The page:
Macau’s gaming tables are back in operation

by William Brown Last Updated
Analysts track Macau?s slow and steady casino recovery

Nearly half of Macau’s gaming tables are back in operation.

Macau casinos had been allowed as of Monday to restart operation of an aggregate of 3100 gaming tables, representing about 46 per cent of the existing gaming tables in the market.

GGR Asia reports that the information was disclosed in a Monday press release by the city’s casino regulator, the Gaming Inspection and Coordination Bureau, known as DICJ.

Currently, there is an aggregate of 6754 gaming tables in Macau casinos.

A total of 38 of the city’s 39 active casinos had resumed operations as of Monday, said the DICJ.

Currently, only the Casino Macau Jockey Club in Taipa, located in the Macau Roosevelt Hotel is yet to restart operations.

The gaming venue is under the licence of SJM Holdings.

Macau casinos shuttered for 15 days to contain the spread locally of the Covid-19 disease linked to a novel coronavirus that has now spread globally, started to reopen on February 20, offering at the time about 1800 gaming tables.

This represented below 30 per cent of the existing inventory in the market.

The government gave operators the option however of applying for a grace period of up to 30 days before relaunch.

Resumption of gaming was however conditional on operators taking special precautions at the request of DICJ, in terms of density of seating for customers at gaming tables and ensuring there was a certain minimum space between tables in use.

In Monday’s release, the gaming regulator said it would continue to conduct site inspections to “safeguard the health and safety of workers and customers in the city’s casinos.”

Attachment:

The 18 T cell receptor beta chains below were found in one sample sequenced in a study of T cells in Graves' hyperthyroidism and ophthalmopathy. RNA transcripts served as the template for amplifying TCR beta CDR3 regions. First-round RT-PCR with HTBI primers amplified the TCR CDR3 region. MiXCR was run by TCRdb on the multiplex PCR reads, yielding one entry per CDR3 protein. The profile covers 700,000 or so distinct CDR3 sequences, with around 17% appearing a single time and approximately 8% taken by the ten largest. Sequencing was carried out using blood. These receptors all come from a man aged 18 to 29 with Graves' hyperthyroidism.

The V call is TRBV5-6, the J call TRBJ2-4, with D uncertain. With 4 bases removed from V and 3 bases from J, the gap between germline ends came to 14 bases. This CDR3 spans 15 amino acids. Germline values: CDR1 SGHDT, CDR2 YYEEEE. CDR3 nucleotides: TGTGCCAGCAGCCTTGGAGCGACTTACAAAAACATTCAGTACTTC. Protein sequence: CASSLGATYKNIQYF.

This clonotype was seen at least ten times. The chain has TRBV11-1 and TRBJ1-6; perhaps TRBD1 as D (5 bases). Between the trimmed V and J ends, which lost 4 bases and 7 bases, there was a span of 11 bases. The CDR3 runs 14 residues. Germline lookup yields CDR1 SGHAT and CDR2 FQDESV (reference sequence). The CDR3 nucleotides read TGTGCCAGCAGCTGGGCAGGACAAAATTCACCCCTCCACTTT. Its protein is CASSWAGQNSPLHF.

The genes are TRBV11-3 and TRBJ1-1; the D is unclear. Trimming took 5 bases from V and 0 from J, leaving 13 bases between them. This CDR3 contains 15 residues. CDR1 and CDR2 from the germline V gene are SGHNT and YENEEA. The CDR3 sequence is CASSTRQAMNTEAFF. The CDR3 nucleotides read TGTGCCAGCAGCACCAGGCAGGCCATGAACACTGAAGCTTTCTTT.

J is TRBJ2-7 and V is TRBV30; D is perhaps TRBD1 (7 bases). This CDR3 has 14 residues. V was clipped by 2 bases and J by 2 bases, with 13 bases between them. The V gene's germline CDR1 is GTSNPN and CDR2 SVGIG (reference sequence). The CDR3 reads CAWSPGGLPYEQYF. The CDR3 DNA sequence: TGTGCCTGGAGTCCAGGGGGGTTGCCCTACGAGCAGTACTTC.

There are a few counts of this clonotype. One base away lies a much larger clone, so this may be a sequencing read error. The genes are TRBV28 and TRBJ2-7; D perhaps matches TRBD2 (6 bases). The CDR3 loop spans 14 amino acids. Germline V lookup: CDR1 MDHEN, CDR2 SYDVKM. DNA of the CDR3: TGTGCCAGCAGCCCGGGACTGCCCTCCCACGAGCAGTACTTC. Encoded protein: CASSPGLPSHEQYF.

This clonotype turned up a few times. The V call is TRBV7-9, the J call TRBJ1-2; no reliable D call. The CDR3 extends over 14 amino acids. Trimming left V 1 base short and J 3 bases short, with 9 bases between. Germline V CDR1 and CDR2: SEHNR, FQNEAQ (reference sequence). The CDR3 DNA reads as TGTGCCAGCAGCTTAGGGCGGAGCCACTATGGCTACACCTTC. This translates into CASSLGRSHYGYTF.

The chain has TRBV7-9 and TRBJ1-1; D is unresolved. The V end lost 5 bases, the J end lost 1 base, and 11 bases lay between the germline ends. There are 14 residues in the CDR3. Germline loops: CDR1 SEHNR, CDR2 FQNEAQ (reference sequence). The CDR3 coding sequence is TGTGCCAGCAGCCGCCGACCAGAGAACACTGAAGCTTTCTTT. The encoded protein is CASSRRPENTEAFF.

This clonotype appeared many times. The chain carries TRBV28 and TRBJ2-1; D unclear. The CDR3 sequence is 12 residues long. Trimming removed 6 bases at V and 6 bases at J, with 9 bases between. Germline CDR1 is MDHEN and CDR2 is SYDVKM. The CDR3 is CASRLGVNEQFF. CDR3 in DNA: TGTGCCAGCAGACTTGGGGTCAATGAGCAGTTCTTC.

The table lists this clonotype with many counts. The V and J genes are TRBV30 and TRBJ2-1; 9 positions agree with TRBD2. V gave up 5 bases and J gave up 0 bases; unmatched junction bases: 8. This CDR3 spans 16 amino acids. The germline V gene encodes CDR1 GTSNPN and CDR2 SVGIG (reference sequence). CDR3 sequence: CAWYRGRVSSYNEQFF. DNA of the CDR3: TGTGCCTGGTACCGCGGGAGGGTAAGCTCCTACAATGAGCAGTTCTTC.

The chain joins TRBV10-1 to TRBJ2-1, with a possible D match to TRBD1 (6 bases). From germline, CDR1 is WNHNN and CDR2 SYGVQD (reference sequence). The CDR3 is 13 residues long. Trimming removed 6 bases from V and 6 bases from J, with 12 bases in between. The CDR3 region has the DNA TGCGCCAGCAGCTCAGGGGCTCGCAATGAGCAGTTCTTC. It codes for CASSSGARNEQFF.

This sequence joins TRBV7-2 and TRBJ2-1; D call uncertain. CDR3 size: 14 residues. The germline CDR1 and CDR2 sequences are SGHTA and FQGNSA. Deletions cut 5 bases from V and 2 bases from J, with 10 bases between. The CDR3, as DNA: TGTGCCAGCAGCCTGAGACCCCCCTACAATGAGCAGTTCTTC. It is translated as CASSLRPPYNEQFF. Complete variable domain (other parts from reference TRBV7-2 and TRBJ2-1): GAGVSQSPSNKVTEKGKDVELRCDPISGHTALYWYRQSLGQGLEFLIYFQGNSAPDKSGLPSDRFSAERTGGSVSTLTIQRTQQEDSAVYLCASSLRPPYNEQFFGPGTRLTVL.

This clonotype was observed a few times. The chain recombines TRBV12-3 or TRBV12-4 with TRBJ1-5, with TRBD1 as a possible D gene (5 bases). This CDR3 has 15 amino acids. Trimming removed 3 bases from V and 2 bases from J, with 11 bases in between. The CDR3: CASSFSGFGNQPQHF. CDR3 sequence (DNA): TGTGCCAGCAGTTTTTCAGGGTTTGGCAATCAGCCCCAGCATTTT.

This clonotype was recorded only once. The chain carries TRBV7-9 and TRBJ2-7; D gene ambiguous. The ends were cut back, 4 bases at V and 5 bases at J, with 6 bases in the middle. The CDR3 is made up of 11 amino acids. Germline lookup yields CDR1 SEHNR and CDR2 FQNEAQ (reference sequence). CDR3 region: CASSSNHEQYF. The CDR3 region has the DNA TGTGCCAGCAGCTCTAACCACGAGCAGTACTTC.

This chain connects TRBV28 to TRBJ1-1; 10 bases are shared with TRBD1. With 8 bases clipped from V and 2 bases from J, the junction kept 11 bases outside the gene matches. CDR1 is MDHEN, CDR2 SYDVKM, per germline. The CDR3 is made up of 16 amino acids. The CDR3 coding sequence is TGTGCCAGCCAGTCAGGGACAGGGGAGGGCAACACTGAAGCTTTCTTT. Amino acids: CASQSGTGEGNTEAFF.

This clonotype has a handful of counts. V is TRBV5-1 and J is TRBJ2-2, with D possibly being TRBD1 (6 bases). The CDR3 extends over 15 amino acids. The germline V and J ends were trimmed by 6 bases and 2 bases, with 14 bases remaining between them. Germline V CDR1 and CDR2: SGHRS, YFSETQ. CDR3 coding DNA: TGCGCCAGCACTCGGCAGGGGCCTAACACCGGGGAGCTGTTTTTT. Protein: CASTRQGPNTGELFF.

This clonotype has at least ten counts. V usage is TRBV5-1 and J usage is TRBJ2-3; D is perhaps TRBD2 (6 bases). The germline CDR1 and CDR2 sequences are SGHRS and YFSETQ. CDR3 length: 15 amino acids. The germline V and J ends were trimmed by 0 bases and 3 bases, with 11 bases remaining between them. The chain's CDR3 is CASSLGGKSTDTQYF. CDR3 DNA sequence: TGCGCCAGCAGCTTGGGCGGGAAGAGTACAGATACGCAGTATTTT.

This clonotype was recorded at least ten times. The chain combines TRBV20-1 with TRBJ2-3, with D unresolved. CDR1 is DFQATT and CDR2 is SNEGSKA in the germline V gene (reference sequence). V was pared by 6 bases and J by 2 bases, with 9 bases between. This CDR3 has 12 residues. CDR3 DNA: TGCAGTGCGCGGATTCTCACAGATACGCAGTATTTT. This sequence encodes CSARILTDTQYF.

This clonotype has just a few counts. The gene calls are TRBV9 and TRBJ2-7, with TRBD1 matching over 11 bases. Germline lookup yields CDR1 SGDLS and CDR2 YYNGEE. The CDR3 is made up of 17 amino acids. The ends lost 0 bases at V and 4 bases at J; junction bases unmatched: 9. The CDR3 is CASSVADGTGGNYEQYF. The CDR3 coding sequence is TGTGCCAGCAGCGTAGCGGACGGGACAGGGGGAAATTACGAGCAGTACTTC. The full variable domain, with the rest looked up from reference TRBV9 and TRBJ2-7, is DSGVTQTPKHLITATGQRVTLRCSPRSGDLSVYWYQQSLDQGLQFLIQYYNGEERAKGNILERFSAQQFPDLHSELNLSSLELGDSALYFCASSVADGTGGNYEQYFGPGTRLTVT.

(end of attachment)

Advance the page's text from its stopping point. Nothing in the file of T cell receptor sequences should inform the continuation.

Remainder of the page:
Since February 20, the casino regulator said it had identified 28 cases where the government guidelines were not being followed.

Not everyone wearing face masks

Some of those included crowding of gaming tables and some patrons not wearing face masks.

In addition, the DICJ said it followed up on nine complaints, although it did not provide in its press release details on those matters.

Even after partial resumption of gaming business, investment analysts were not expecting the Macau market to see a fast ramping up of trade, due to factors including various travel restrictions imposed in China and beyond to try to contain the virus’ spread.

Brokerage Sanford C Bernstein said in a Monday note that it estimated March casino gross gaming revenue in Macau “to be down between 75 to 80 per cent”, assuming no significant improvement in travel arrangements.

The institution said that hold rate volatility could also affect its estimates for March.

“If VIP hold moderates and volumes do not improve, GGR could easily be down more than 80 per cent,” said analysts Vitaly Umansky, Eunice Lee and Kelsey Zhu.

“The operators we have spoken with do not see any clarity on timing of recovery at this time,” they added.

According to Sanford Bernstein’s estimates, Macau’s casino gross gaming revenue for the first eight days of March was US$174.9 million, with an average daily rate that is down 79 per cent from the prior-year period.

Macau casino GGR declined 87.8 per cent in February in year-on-year terms, negatively impacted by the 15-day shutdown ordered by the city’s government as part of the efforts to contain the spread locally of the Covid-19 disease.

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